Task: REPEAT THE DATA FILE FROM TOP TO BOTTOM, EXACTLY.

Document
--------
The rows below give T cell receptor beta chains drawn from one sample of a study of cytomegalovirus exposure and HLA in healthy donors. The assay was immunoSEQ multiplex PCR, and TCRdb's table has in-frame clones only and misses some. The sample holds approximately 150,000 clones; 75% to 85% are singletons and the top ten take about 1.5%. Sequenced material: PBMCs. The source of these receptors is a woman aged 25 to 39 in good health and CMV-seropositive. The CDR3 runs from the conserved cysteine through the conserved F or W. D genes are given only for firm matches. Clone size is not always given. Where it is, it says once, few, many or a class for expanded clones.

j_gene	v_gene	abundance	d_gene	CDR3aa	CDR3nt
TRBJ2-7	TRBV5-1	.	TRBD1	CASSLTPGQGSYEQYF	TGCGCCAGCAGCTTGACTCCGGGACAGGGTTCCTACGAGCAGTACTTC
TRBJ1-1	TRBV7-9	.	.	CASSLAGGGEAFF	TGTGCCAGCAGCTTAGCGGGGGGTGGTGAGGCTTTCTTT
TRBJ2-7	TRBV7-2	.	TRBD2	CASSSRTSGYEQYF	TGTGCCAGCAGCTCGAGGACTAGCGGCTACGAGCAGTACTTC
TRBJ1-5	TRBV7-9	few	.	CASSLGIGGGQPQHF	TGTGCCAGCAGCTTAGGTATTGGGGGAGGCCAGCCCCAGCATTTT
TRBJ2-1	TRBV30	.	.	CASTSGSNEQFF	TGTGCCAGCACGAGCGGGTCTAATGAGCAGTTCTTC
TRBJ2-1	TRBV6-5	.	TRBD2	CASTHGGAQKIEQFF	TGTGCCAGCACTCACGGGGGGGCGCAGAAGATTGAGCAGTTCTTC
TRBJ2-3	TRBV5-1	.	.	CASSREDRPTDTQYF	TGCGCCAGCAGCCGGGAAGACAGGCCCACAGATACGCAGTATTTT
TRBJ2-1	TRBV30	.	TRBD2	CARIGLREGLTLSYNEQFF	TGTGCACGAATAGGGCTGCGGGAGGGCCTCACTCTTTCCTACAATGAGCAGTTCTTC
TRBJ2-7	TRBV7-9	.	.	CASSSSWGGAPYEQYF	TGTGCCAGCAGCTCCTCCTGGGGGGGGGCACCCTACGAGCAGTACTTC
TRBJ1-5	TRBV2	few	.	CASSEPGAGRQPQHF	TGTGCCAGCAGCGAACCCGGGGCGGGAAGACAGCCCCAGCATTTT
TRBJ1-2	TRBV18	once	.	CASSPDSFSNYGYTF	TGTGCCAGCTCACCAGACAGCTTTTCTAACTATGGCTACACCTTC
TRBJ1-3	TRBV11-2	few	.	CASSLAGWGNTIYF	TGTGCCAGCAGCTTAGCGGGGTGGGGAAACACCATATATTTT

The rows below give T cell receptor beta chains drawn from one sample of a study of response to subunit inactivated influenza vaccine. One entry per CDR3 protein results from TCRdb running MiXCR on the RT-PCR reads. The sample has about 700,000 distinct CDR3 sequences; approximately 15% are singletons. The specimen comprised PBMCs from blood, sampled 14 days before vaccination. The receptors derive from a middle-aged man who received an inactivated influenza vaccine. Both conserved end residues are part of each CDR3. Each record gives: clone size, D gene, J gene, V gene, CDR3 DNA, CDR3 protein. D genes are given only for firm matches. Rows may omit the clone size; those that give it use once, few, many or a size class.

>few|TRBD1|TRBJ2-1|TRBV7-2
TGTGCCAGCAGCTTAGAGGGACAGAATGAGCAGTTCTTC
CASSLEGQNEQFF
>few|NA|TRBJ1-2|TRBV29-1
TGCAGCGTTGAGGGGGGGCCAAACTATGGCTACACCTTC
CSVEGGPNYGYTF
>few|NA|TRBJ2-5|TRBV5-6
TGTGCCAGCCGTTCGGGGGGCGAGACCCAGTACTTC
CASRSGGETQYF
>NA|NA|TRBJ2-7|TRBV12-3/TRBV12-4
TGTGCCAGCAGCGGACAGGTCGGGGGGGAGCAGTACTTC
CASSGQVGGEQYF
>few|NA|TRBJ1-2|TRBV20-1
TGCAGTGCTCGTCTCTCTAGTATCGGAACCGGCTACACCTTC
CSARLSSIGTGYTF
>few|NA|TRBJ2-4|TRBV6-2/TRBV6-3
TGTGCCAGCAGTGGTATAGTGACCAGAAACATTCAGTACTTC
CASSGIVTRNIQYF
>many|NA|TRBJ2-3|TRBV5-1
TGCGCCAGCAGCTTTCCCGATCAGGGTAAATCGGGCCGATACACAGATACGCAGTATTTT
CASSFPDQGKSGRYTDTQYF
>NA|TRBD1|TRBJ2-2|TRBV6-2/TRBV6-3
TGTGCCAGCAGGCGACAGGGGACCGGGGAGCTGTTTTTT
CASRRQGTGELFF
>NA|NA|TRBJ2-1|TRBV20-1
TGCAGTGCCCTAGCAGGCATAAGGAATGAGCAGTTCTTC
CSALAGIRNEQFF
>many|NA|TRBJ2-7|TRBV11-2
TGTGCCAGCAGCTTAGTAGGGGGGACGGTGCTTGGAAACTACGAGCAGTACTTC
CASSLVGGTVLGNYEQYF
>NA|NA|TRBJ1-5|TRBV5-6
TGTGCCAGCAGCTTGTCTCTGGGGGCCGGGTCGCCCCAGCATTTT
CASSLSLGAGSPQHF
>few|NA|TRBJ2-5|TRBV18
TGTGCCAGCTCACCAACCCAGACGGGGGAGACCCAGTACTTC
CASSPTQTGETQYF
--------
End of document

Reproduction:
The rows below give T cell receptor beta chains drawn from one sample of a study of cytomegalovirus exposure and HLA in healthy donors. The assay was immunoSEQ multiplex PCR, and TCRdb's table has in-frame clones only and misses some. The sample holds approximately 150,000 clones; 75% to 85% are singletons and the top ten take about 1.5%. Sequenced material: PBMCs. The source of these receptors is a woman aged 25 to 39 in good health and CMV-seropositive. The CDR3 runs from the conserved cysteine through the conserved F or W. D genes are given only for firm matches. Clone size is not always given. Where it is, it says once, few, many or a class for expanded clones.

j_gene	v_gene	abundance	d_gene	CDR3aa	CDR3nt
TRBJ2-7	TRBV5-1	.	TRBD1	CASSLTPGQGSYEQYF	TGCGCCAGCAGCTTGACTCCGGGACAGGGTTCCTACGAGCAGTACTTC
TRBJ1-1	TRBV7-9	.	.	CASSLAGGGEAFF	TGTGCCAGCAGCTTAGCGGGGGGTGGTGAGGCTTTCTTT
TRBJ2-7	TRBV7-2	.	TRBD2	CASSSRTSGYEQYF	TGTGCCAGCAGCTCGAGGACTAGCGGCTACGAGCAGTACTTC
TRBJ1-5	TRBV7-9	few	.	CASSLGIGGGQPQHF	TGTGCCAGCAGCTTAGGTATTGGGGGAGGCCAGCCCCAGCATTTT
TRBJ2-1	TRBV30	.	.	CASTSGSNEQFF	TGTGCCAGCACGAGCGGGTCTAATGAGCAGTTCTTC
TRBJ2-1	TRBV6-5	.	TRBD2	CASTHGGAQKIEQFF	TGTGCCAGCACTCACGGGGGGGCGCAGAAGATTGAGCAGTTCTTC
TRBJ2-3	TRBV5-1	.	.	CASSREDRPTDTQYF	TGCGCCAGCAGCCGGGAAGACAGGCCCACAGATACGCAGTATTTT
TRBJ2-1	TRBV30	.	TRBD2	CARIGLREGLTLSYNEQFF	TGTGCACGAATAGGGCTGCGGGAGGGCCTCACTCTTTCCTACAATGAGCAGTTCTTC
TRBJ2-7	TRBV7-9	.	.	CASSSSWGGAPYEQYF	TGTGCCAGCAGCTCCTCCTGGGGGGGGGCACCCTACGAGCAGTACTTC
TRBJ1-5	TRBV2	few	.	CASSEPGAGRQPQHF	TGTGCCAGCAGCGAACCCGGGGCGGGAAGACAGCCCCAGCATTTT
TRBJ1-2	TRBV18	once	.	CASSPDSFSNYGYTF	TGTGCCAGCTCACCAGACAGCTTTTCTAACTATGGCTACACCTTC
TRBJ1-3	TRBV11-2	few	.	CASSLAGWGNTIYF	TGTGCCAGCAGCTTAGCGGGGTGGGGAAACACCATATATTTT

The rows below give T cell receptor beta chains drawn from one sample of a study of response to subunit inactivated influenza vaccine. One entry per CDR3 protein results from TCRdb running MiXCR on the RT-PCR reads. The sample has about 700,000 distinct CDR3 sequences; approximately 15% are singletons. The specimen comprised PBMCs from blood, sampled 14 days before vaccination. The receptors derive from a middle-aged man who received an inactivated influenza vaccine. Both conserved end residues are part of each CDR3. Each record gives: clone size, D gene, J gene, V gene, CDR3 DNA, CDR3 protein. D genes are given only for firm matches. Rows may omit the clone size; those that give it use once, few, many or a size class.

>few|TRBD1|TRBJ2-1|TRBV7-2
TGTGCCAGCAGCTTAGAGGGACAGAATGAGCAGTTCTTC
CASSLEGQNEQFF
>few|NA|TRBJ1-2|TRBV29-1
TGCAGCGTTGAGGGGGGGCCAAACTATGGCTACACCTTC
CSVEGGPNYGYTF
>few|NA|TRBJ2-5|TRBV5-6
TGTGCCAGCCGTTCGGGGGGCGAGACCCAGTACTTC
CASRSGGETQYF
>NA|NA|TRBJ2-7|TRBV12-3/TRBV12-4
TGTGCCAGCAGCGGACAGGTCGGGGGGGAGCAGTACTTC
CASSGQVGGEQYF
>few|NA|TRBJ1-2|TRBV20-1
TGCAGTGCTCGTCTCTCTAGTATCGGAACCGGCTACACCTTC
CSARLSSIGTGYTF
>few|NA|TRBJ2-4|TRBV6-2/TRBV6-3
TGTGCCAGCAGTGGTATAGTGACCAGAAACATTCAGTACTTC
CASSGIVTRNIQYF
>many|NA|TRBJ2-3|TRBV5-1
TGCGCCAGCAGCTTTCCCGATCAGGGTAAATCGGGCCGATACACAGATACGCAGTATTTT
CASSFPDQGKSGRYTDTQYF
>NA|TRBD1|TRBJ2-2|TRBV6-2/TRBV6-3
TGTGCCAGCAGGCGACAGGGGACCGGGGAGCTGTTTTTT
CASRRQGTGELFF
>NA|NA|TRBJ2-1|TRBV20-1
TGCAGTGCCCTAGCAGGCATAAGGAATGAGCAGTTCTTC
CSALAGIRNEQFF
>many|NA|TRBJ2-7|TRBV11-2
TGTGCCAGCAGCTTAGTAGGGGGGACGGTGCTTGGAAACTACGAGCAGTACTTC
CASSLVGGTVLGNYEQYF
>NA|NA|TRBJ1-5|TRBV5-6
TGTGCCAGCAGCTTGTCTCTGGGGGCCGGGTCGCCCCAGCATTTT
CASSLSLGAGSPQHF
>few|NA|TRBJ2-5|TRBV18
TGTGCCAGCTCACCAACCCAGACGGGGGAGACCCAGTACTTC
CASSPTQTGETQYF